Left at the scene of a stagecoach robbery, August 3, 1877:
"I've labored long and hard for bread,
For honor, and for riches,
But on my corns too long you've tred,
You fine-haired sons of bitches."
- Black Bart, 1877
Left at the scene of a stagecoach robbery, July 25, 1878:
"Here I lay me down to sleep
To wait the coming morrow,
Perhaps success, perhaps defeat,
And everlasting sorrow.
Let come what will, I'll try it on,
My condition can't be worse;
And if there's money in that box
'Tis munny in my purse."
- Black Bart Po8
Black Bart, (Charles Earl Boles), was born in 1829 and was last seen on February 28, 1888. An Englishman by birth, his family emigrated to New York when he was two and by 1849 he and a cousin joined a California Gold Rush. Though he married soon after and raised a family of four in Illinois, he was to become one of the most notorious stagecoach robbers of the 1870s and 1880s. After service in the Civil War he had an incident with Wells, Fargo employees, around August, 1871. A letter swearing vengance on them was the last his wife heard of him. He became an outlaw and was soon as well known for his daring image and poetry as for his daring robberies.
He robbed his first stage in July, 1875. Victims described him as unusually polite and well-mannered. They said his voice was deep and resonant and that he asked that the driver, "Please throw down the box." In future robberies, it was noted that he was always considerate and didn't curse and that he disguised himself, covering his body with sacks and linen.
Boles based his persona on a dime western serial character, Black Bart. Black Bart dressed, of course, in black and had wild black hair and an unruly beard. He robbed Wells Fargo stagecoaches, striking terror in the hearts of all who encountered him. Boles said later that the idea of assuming the name came to him after writing his first poem and once signed, the persona was assigned to him from that point forward.
As Black Bart, he successfully robbed stagecoaches across Northern California. He was shot in a robbery in 1883 and fled the scene. He left his glasses and a handkerchief behind, among other personal items. Keeping $500 in gold coins, he buried his shotgun in a hollow tree. The stage driver in this last robbery, Reason McConnell, wrote a manuscript detailing his version of the events 20 years later.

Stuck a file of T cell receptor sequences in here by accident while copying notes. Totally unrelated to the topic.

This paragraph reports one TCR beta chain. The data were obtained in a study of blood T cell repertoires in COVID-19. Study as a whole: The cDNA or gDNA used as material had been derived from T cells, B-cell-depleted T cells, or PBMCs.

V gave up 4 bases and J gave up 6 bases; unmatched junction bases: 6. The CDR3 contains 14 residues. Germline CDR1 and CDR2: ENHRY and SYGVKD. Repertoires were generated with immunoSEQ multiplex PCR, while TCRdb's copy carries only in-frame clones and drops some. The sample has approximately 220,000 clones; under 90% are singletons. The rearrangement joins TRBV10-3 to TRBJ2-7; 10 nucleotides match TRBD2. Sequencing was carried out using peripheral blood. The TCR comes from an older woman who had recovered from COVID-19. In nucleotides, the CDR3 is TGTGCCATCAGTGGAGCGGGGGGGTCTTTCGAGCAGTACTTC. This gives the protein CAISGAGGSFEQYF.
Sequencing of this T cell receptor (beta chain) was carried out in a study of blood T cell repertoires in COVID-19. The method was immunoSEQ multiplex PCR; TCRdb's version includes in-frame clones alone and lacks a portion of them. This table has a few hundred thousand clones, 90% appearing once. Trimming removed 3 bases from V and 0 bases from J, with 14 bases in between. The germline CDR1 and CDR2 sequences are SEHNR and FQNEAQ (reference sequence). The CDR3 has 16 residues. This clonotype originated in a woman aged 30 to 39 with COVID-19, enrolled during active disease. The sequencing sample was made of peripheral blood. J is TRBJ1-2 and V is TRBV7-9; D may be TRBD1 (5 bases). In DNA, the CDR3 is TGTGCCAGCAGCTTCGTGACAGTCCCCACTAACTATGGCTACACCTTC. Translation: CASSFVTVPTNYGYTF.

The Wells Fargo Detective who investigated the robbery, James B. Hume was said to have looked enough like Boles to be his twin. He tracked him down by the laundry mark on the handkerchief he'd left behind at the scene. At first, Boles denied that he was the notorious outlaw but eventually admitted to the robberies committed before 1879, it is speculated because he thought the statute of limitations had run out on these. He gave a false name when booked, but police found his real identity in a Bible among his possessions.
"The police report following his arrest stated that Black Bart was "a person of great endurance. Exhibited genuine wit under most trying circumstances, and was extremely proper and polite in behavior. Eschews profanity."
Wells Fargo only pressed charges against Boles for his last robbery. In 1888, after 4 years in San Quinten, when he was released for good behavior, it's said that his health had visably deteriorated. When reporters asked if he was going to rob any more stage coaches he replied, "No, gentlemen, I'm through with crime." When another asked if he planned on writing any more poetry. He laughed, "Now, didn't you hear me say that I am through with crime?
He never returned to his wife, Mary but did write to her once released from prison. In his letter, he said that he was tired of having Wells Fargo on his trail, that he felt demoralized and that he just wanted to get away from everybody. In February, 1888, Black Bart vanished.
A man believed to be a copycat thief robbed a Wells Fargo stage a few months later. He left a poem that read:
"So here I've stood while wind and rain
Have set the trees a-sobbin,'
And risked my life for that damned box,
That wasn't worth the robbin."
Rumor had it that Wells Fargo then paid Black Bart to keep away from their coaches, but the rumors were, of course, denied.
What became of him was never known. Some said he died quietly in New York City. Others said he'd gone off to seek his fortune in Montana or Nevada. In the summer of 1888 an unidentified stagecoach robber some believe to have been Black Bart was killed near Virginia City, Nevada. It is surprising that he wasn't identified, however, if that was indeed who he was.